The Increasingly Important Role of Data Analytics Beyond Customer Engagement

By Barbara Krzywoszanski Senior Product Manager - Systems, dormakaba | January 27, 2019

I was speaking to a few colleagues recently about 'Big Data' and what they thought it meant to the hotel industry. Our company's technical support representative beamed when he listed all the information an RFID hotel lock could provide to operators. Soon our software development engineer jumped in with a laundry list of services, features and details that could be extracted from our electronic access system.

Analytics in the Hotel Industry - Moving Beyond the Guest

As we went around the table, I sat back and listened to each of my colleagues and noted each specialist's insight. It was clear that big data meant something different to each person. More importantly, it became obvious that big data has a role to play to all touchpoints in the hospitality industry. Today's hoteliers look to big data to optimize their guest's experience and build loyalty. However, few are leveraging operational data that results in operational efficiencies and preventative asset management. Furthermore, with the ever increasing use of mobile technology for both guest and staff usage, information capture and analysis can better support staff training, increase security measures and track movement for optimal service and resource layout 

What Is Big Data Really?

Simply defined, big data refers to large informational data sets that, when combined and analyzed, identify patterns and trends that may be used to gain visibility into the components that make up a business' processes and operation. When data is used well it forms the foundation for accurate forecasts and predictions. 

Big data is represented by three factors, frequently referred to as the 3Vs; Volume, Velocity and Variety. Volume refers to the over-abundance of data that is being delivered. Velocity is the accumulation of data at an ever accelerating delivery speed that can make it virtually impossible to analyze in a timely way. Variety is the combination of expanding data sources that often reveal 'ah ha' moments when creatively merged for analysis.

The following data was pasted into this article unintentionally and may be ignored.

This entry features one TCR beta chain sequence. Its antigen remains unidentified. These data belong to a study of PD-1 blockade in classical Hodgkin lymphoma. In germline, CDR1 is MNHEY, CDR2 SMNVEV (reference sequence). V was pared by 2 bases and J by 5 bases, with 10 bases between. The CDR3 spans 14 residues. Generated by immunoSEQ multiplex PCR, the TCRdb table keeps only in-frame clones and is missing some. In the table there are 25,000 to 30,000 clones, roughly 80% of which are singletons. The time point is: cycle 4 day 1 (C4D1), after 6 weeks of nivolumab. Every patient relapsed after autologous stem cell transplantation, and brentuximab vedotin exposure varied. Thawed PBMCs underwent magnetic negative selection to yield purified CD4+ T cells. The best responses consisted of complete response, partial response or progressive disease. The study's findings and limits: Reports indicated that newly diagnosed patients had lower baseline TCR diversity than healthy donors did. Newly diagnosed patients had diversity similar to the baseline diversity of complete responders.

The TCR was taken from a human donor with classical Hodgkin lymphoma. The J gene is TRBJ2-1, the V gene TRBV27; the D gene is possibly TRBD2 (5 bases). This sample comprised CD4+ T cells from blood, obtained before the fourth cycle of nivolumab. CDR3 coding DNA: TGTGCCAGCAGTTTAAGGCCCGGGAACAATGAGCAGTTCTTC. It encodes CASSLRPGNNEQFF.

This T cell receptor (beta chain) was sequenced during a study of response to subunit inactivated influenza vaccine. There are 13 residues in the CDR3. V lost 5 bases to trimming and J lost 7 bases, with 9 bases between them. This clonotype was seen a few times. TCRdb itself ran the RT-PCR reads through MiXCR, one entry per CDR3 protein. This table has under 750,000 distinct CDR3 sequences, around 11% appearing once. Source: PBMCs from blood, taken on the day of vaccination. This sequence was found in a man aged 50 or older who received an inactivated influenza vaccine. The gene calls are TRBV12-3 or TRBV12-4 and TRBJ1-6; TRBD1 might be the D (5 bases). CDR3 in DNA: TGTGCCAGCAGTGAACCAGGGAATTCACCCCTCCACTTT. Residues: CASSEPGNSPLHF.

Hoteliers who are new to big data and data analytics are quickly impressed with terms such as 'dashboard' and 'data mining'. Their eyes light up when they see dynamic charts with bold colors that display transactional information across time periods, markets, departments and other criteria which regularly take them hours or days to combine in a printed report. If you attended this year's HITEC show in Dallas hosted by HTNG, you will have noticed the more than 35 data analytics companies on the tradeshow floor. Property management systems and customer relationship management systems were at the forefront of the data analytics messaging. These companies concentrated on demonstrating the value of leveraging a guest's preferences and stay patterns to engage them with personalized attention. When a property knows its guests' preferences they can deliver the optimal hotel experience that creates brand loyalty and increased revenue. 

Move Data Analytics Beyond The Guest Experience

With the increasing new sources of valuable operating data from door locks, energy management systems, time and attendance, housekeeping and, even concierge systems, the question from hoteliers now becomes, 'How can I move data analytics beyond the guest experience to provide value to my operation; can I turn all my data into increased revenue and profits?' Absolutely! Many forward-looking operators are extending the use of data analytics far beyond guest engagement. 

Here is how to get started turning data into profitability. Big data may be broken down into many different categories. Four primary information groups have become the cornerstone of business decision-making. They are categorized as descriptive, diagnostic, predictive and prescriptive analytics. 

Descriptive analytics provides a summary view of historical information such as occupancy, mini-bar charges and comps to maintain customer satisfaction.

Diagnostic analytics' goal is to determine the reason for a reported result. It adds a second dimension of information to the analysis. It cross-references different data sets with the reported results to find patterns and correlations among data.

Predictive analytics takes historical information and uses data modeling, algorithms and other advanced statistical techniques to predict future behavior.